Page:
The same thing could also occur without any hardware failure if two balls end up in the I&S hole which doesn't have a second ball sensor as far as I can tell, so the software needs to be able to handle this in a more elegant way and not just throw you out of the mode.

If we take a look at the Multiball mode, it is a pleasure to find a game where locking balls is a challenge. There are many games where multiball is easy to achieve, especially Sega games, but getting the ball up to the mini-playfield and then into the couch isn't easy, making multiball a deserved reward.

Once you've locked three balls in the couch, an animation follows and then all three are kicked out onto a wireform down to the left inlane and all the major shots are lit for jackpot. I'm not entirely sure how the scoring works, but you can get double, triple, quadruple and super jackpots. Super jackpot is achieved by shooting a ball back into the couch, double jackpot by shooting the mode start loop.

Elsewhere on the playfield, the Bart captive ball works very nicely. Hit it and Bart slides backwards on his skateboard.

You also start one of the Bart daredevil modes.

These are like the Ultra modes in World Cup Soccer, in that there are Daredevil Loops, Ramps, Bumpers and Targets.

Shooting each of these when the appropriate Daredevil mode is running scores extra points which are added as part of the bonus.

Behind Bart is Homer.

To me at least, he looks all out of proportion - too tall for the Homer we know and love.

He doesn't play a part in the game rules, he just looks around and lights up when a Homer quote is said. It would be a good modification for a home game if he was replaced with a different model with a working jaw which spoke when he lit up.

The other main character on the playfield is the Comic Book Guy (or Comic Store Guy) who stands above the jet bumpers

He is in charge of the hurry-ups and makes a few barbed comments if you fail to collect them. Most of the major shots have a hurry-up associated with them and the target below the CBG starts one of them at a time.

These hurry-up lights are quite small and easily missed. If you collect them all you can shoot them again for the CBG's secret stash award which is worth many more points.

Over on the other side of the playfield stand Itchy & Scratchy. They don't move (another home game mod?) but they mark out a saucer which is quite difficult to hit directly.

The saucer is guarded by three drop targets. You knock these down and shoot the saucer to light I&S multiball at the saucer, so shoot it again to start one of four I&S multiballs.

Most shots are lit for jackpots and the I&S saucer scores a double jackpot. For each multiball, different shots increase the jackpot score.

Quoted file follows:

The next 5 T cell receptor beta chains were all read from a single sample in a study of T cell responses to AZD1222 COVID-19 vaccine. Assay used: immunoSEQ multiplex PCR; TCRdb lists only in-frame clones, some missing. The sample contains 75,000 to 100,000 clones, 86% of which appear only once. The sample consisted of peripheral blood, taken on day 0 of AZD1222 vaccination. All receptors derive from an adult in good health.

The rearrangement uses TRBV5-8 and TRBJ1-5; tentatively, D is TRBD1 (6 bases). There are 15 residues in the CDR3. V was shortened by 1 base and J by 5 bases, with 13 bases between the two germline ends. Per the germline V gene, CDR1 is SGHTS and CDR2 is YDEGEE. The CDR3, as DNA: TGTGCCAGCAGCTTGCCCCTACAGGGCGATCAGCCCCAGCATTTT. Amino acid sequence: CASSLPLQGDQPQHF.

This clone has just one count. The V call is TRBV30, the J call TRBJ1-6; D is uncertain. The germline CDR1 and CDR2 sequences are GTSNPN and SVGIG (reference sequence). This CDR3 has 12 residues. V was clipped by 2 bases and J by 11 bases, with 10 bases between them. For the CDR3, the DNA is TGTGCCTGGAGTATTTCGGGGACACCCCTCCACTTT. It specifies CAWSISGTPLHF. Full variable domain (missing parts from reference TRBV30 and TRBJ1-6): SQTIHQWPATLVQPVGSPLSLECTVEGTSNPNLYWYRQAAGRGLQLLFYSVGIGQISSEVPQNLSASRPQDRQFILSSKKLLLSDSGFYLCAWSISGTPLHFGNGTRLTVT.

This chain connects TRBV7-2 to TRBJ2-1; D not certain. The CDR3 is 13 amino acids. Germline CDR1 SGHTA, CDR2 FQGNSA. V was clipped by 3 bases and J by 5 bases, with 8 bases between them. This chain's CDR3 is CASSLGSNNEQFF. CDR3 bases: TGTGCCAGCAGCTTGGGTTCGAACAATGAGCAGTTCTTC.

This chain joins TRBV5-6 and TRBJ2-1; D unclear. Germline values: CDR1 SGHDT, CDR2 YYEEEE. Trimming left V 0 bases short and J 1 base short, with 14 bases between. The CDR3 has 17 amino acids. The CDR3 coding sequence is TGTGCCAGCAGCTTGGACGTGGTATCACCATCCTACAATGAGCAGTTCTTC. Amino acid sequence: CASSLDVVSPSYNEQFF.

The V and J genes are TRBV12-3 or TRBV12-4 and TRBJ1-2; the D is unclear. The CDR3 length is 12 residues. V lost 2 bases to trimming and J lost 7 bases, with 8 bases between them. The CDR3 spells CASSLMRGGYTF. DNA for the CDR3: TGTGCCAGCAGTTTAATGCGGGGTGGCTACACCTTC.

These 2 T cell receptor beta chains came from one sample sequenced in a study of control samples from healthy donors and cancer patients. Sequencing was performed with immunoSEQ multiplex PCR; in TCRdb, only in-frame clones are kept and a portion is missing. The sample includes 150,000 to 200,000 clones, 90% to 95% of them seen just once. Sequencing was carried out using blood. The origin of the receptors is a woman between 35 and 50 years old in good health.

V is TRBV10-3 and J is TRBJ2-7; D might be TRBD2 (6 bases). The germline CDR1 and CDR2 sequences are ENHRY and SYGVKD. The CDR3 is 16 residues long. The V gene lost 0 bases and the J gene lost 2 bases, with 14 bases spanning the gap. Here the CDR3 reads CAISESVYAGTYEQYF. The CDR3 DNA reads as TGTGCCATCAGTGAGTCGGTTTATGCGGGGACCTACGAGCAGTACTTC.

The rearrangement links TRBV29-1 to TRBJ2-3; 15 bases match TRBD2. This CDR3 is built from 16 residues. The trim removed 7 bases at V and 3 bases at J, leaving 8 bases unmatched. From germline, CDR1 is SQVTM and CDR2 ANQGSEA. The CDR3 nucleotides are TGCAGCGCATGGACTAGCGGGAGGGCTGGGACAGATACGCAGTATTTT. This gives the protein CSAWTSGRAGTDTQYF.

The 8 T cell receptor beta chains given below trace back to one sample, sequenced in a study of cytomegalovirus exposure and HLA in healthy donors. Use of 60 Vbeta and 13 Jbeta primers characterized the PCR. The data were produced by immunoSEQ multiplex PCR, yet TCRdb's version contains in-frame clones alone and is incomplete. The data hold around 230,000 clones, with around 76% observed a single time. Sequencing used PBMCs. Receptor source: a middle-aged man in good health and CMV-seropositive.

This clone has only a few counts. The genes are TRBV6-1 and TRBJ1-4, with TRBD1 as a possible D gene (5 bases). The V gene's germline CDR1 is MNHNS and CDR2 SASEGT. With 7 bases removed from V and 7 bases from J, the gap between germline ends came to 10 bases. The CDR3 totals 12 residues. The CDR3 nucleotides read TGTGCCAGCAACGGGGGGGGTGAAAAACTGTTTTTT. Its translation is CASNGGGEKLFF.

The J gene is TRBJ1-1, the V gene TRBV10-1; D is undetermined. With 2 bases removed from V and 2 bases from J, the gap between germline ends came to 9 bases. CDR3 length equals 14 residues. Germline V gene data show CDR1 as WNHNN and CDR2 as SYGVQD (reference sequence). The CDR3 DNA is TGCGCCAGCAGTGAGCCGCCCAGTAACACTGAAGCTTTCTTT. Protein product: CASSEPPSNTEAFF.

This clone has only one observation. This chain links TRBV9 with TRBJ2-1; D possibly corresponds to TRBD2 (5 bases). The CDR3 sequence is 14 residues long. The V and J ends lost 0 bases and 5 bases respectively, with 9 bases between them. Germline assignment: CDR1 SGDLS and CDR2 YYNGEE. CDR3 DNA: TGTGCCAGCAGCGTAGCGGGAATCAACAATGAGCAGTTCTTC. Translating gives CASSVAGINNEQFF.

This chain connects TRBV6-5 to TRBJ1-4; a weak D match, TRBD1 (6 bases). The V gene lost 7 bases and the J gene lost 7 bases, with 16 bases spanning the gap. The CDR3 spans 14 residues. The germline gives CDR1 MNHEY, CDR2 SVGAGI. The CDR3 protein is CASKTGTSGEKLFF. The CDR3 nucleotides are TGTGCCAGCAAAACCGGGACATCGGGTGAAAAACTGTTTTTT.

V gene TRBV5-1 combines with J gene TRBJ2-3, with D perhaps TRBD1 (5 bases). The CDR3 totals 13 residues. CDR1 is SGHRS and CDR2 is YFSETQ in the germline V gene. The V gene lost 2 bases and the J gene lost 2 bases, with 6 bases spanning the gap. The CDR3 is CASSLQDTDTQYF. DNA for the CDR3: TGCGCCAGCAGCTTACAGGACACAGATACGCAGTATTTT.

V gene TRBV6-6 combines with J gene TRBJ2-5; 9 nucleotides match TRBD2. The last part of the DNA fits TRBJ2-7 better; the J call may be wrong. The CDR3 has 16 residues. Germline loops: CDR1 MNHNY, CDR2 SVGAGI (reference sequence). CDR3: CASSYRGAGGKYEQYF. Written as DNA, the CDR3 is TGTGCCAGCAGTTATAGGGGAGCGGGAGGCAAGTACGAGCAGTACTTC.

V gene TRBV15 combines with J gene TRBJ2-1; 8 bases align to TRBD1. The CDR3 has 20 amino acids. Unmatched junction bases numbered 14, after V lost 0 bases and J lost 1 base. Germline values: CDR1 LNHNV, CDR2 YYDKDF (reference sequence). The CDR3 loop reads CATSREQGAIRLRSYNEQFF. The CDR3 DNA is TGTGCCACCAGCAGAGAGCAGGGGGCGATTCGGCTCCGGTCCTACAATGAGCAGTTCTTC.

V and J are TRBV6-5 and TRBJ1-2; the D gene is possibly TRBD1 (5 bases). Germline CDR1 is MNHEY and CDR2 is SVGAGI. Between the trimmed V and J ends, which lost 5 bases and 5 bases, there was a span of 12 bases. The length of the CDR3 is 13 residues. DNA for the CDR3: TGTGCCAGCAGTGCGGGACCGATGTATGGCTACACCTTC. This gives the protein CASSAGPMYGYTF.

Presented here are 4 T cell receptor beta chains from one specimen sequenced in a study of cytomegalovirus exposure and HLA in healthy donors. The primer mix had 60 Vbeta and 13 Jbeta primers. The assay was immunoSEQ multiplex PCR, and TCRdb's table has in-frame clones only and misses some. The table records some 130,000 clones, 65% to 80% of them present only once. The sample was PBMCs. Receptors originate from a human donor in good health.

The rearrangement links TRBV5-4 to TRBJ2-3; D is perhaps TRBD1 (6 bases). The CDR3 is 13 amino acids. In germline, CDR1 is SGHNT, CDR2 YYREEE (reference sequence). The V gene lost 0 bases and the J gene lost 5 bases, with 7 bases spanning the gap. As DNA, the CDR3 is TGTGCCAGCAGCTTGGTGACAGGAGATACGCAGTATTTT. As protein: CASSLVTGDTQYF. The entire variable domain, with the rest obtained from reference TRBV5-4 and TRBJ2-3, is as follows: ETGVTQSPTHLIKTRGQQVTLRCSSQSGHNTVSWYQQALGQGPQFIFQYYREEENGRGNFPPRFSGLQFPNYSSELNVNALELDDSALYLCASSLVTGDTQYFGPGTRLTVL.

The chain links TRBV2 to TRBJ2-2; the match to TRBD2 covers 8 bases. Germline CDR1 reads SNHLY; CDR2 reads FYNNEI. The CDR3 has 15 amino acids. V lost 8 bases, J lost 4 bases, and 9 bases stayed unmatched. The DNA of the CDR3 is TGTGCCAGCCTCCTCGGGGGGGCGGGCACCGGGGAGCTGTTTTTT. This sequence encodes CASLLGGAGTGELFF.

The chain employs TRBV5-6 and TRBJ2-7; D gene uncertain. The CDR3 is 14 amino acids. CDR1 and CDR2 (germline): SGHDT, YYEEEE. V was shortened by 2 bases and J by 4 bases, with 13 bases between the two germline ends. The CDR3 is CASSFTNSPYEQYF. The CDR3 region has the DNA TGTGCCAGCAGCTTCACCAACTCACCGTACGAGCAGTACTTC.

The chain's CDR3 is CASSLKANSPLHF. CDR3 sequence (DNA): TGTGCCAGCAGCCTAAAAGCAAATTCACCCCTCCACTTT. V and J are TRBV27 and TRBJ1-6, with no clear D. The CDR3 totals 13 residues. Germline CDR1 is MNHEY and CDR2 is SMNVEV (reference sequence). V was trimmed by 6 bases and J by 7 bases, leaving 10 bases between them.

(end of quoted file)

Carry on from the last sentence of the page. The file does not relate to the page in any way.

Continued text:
It is possible to get an I&S multiball running together with a regular multiball for extra points.

By now you should be getting the idea that there is a lot to do in this game. There are some features I've not included here because this review would be twice as long as it already is. Also there is the Springfield Mystery Spot which should be discovered by the player and not spoiled by revealing it here.

After looking at the major characters and shots we come to the conclusions about the game.

First - it's a lot of fun to play. The theme sees to some of that but the game is very well laid out and the shots fit nicely together.

Second - there are lots of shots to make and there a fair amount of flow to the game as only a few of shots lead to dead ends. When multiball starts and you see all the arrows lit for jackpots you appreciate how many shots there are.

Third - There are lots of nice touches all around the game which demonstrate a lot of thought has gone into designing the rules.

From all that it sounds great and by and large I'd say it is, but there are some issues which detract from the pleasure. The left outlane is vicious and gives little opportunity to argue. There is also a worry about build quality of the vertical up-kicker (VUK) which feeds the upper playfield. Quite often it needs several attempts to get the ball to the top. The Casino arcade in London has a Simpsons game on site and I got all four balls into the VUK and that was essentially the end of the game and the session as it couldn't cope with three or four balls. The only solution would be to kick the ball out as soon as possible to try and avoid this situation happening.

If those relatively minor issues can be addressed then The Simpson Pinball Party should be a great success for Stern.

The game is now in production and should be widely available soon.


Editor's Footnote:

I think by now you know we like this game. We like it a lot. How much? Enough to buy one, that's how much. Yes a brand new Simpons Pinball Party is winging its way to the Pinball News offices. We've been waiting (and reviewing) every new game Stern have made and finally here is one worthy of our money.

I don't think we need to say anymore.